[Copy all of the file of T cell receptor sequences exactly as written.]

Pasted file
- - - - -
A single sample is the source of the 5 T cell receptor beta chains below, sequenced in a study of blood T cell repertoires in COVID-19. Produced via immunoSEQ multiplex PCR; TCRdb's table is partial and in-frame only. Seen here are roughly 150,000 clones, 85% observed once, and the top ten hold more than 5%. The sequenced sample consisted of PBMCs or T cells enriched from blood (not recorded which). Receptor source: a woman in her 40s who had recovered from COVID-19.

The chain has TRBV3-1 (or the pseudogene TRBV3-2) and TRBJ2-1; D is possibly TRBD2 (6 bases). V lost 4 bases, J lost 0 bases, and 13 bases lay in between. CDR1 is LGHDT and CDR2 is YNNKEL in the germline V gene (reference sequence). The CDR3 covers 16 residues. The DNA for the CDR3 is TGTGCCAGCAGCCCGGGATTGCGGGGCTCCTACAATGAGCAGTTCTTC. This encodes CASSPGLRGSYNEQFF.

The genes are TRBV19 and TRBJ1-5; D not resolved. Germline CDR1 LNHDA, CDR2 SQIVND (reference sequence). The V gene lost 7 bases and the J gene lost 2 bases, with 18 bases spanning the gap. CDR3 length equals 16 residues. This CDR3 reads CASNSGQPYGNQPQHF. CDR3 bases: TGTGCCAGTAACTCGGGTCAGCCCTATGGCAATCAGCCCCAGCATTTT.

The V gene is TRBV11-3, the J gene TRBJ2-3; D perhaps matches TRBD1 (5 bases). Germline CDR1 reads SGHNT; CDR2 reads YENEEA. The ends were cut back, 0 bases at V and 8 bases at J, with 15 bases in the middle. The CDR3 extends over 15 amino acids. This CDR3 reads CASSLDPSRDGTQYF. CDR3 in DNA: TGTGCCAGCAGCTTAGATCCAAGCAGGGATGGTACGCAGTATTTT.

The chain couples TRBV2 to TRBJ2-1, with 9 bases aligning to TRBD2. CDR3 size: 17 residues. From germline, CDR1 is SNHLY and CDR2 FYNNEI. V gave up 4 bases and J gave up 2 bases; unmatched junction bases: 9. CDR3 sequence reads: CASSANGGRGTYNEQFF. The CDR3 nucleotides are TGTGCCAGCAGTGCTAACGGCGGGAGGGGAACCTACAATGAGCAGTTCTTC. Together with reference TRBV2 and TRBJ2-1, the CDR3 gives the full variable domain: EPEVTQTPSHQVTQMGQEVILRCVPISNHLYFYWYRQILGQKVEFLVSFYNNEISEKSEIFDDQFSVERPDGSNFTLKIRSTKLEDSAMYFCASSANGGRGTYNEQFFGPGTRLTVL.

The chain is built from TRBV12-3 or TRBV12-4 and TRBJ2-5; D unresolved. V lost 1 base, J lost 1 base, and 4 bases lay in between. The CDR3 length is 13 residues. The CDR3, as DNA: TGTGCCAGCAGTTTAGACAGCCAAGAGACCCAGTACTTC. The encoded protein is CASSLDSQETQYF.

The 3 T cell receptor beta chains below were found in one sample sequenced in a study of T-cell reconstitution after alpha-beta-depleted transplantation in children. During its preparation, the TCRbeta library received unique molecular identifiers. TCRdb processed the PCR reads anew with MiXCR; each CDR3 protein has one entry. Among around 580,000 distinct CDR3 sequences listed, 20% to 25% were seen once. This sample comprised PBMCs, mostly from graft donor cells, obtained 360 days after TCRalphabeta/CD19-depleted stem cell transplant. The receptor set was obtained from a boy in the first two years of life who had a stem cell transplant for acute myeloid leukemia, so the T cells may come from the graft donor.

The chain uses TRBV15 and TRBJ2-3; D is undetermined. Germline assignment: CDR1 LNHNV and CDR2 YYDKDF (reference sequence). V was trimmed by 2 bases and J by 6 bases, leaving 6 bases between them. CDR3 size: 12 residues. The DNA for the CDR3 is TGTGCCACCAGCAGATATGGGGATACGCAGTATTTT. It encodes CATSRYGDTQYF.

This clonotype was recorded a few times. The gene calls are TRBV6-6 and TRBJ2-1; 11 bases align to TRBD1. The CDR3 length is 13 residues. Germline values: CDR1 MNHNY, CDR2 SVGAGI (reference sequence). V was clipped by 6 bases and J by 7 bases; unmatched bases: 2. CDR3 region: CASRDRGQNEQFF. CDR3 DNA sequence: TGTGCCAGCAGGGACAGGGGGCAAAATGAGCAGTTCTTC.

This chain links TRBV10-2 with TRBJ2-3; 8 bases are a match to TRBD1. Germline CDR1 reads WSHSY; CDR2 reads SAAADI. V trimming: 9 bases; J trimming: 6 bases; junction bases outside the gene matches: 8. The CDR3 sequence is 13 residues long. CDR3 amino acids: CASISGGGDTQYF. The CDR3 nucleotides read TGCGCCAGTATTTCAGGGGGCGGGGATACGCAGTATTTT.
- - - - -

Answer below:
A single sample is the source of the 5 T cell receptor beta chains below, sequenced in a study of blood T cell repertoires in COVID-19. Produced via immunoSEQ multiplex PCR; TCRdb's table is partial and in-frame only. Seen here are roughly 150,000 clones, 85% observed once, and the top ten hold more than 5%. The sequenced sample consisted of PBMCs or T cells enriched from blood (not recorded which). Receptor source: a woman in her 40s who had recovered from COVID-19.

The chain has TRBV3-1 (or the pseudogene TRBV3-2) and TRBJ2-1; D is possibly TRBD2 (6 bases). V lost 4 bases, J lost 0 bases, and 13 bases lay in between. CDR1 is LGHDT and CDR2 is YNNKEL in the germline V gene (reference sequence). The CDR3 covers 16 residues. The DNA for the CDR3 is TGTGCCAGCAGCCCGGGATTGCGGGGCTCCTACAATGAGCAGTTCTTC. This encodes CASSPGLRGSYNEQFF.

The genes are TRBV19 and TRBJ1-5; D not resolved. Germline CDR1 LNHDA, CDR2 SQIVND (reference sequence). The V gene lost 7 bases and the J gene lost 2 bases, with 18 bases spanning the gap. CDR3 length equals 16 residues. This CDR3 reads CASNSGQPYGNQPQHF. CDR3 bases: TGTGCCAGTAACTCGGGTCAGCCCTATGGCAATCAGCCCCAGCATTTT.

The V gene is TRBV11-3, the J gene TRBJ2-3; D perhaps matches TRBD1 (5 bases). Germline CDR1 reads SGHNT; CDR2 reads YENEEA. The ends were cut back, 0 bases at V and 8 bases at J, with 15 bases in the middle. The CDR3 extends over 15 amino acids. This CDR3 reads CASSLDPSRDGTQYF. CDR3 in DNA: TGTGCCAGCAGCTTAGATCCAAGCAGGGATGGTACGCAGTATTTT.

The chain couples TRBV2 to TRBJ2-1, with 9 bases aligning to TRBD2. CDR3 size: 17 residues. From germline, CDR1 is SNHLY and CDR2 FYNNEI. V gave up 4 bases and J gave up 2 bases; unmatched junction bases: 9. CDR3 sequence reads: CASSANGGRGTYNEQFF. The CDR3 nucleotides are TGTGCCAGCAGTGCTAACGGCGGGAGGGGAACCTACAATGAGCAGTTCTTC. Together with reference TRBV2 and TRBJ2-1, the CDR3 gives the full variable domain: EPEVTQTPSHQVTQMGQEVILRCVPISNHLYFYWYRQILGQKVEFLVSFYNNEISEKSEIFDDQFSVERPDGSNFTLKIRSTKLEDSAMYFCASSANGGRGTYNEQFFGPGTRLTVL.

The chain is built from TRBV12-3 or TRBV12-4 and TRBJ2-5; D unresolved. V lost 1 base, J lost 1 base, and 4 bases lay in between. The CDR3 length is 13 residues. The CDR3, as DNA: TGTGCCAGCAGTTTAGACAGCCAAGAGACCCAGTACTTC. The encoded protein is CASSLDSQETQYF.

The 3 T cell receptor beta chains below were found in one sample sequenced in a study of T-cell reconstitution after alpha-beta-depleted transplantation in children. During its preparation, the TCRbeta library received unique molecular identifiers. TCRdb processed the PCR reads anew with MiXCR; each CDR3 protein has one entry. Among around 580,000 distinct CDR3 sequences listed, 20% to 25% were seen once. This sample comprised PBMCs, mostly from graft donor cells, obtained 360 days after TCRalphabeta/CD19-depleted stem cell transplant. The receptor set was obtained from a boy in the first two years of life who had a stem cell transplant for acute myeloid leukemia, so the T cells may come from the graft donor.

The chain uses TRBV15 and TRBJ2-3; D is undetermined. Germline assignment: CDR1 LNHNV and CDR2 YYDKDF (reference sequence). V was trimmed by 2 bases and J by 6 bases, leaving 6 bases between them. CDR3 size: 12 residues. The DNA for the CDR3 is TGTGCCACCAGCAGATATGGGGATACGCAGTATTTT. It encodes CATSRYGDTQYF.

This clonotype was recorded a few times. The gene calls are TRBV6-6 and TRBJ2-1; 11 bases align to TRBD1. The CDR3 length is 13 residues. Germline values: CDR1 MNHNY, CDR2 SVGAGI (reference sequence). V was clipped by 6 bases and J by 7 bases; unmatched bases: 2. CDR3 region: CASRDRGQNEQFF. CDR3 DNA sequence: TGTGCCAGCAGGGACAGGGGGCAAAATGAGCAGTTCTTC.

This chain links TRBV10-2 with TRBJ2-3; 8 bases are a match to TRBD1. Germline CDR1 reads WSHSY; CDR2 reads SAAADI. V trimming: 9 bases; J trimming: 6 bases; junction bases outside the gene matches: 8. The CDR3 sequence is 13 residues long. CDR3 amino acids: CASISGGGDTQYF. The CDR3 nucleotides read TGCGCCAGTATTTCAGGGGGCGGGGATACGCAGTATTTT.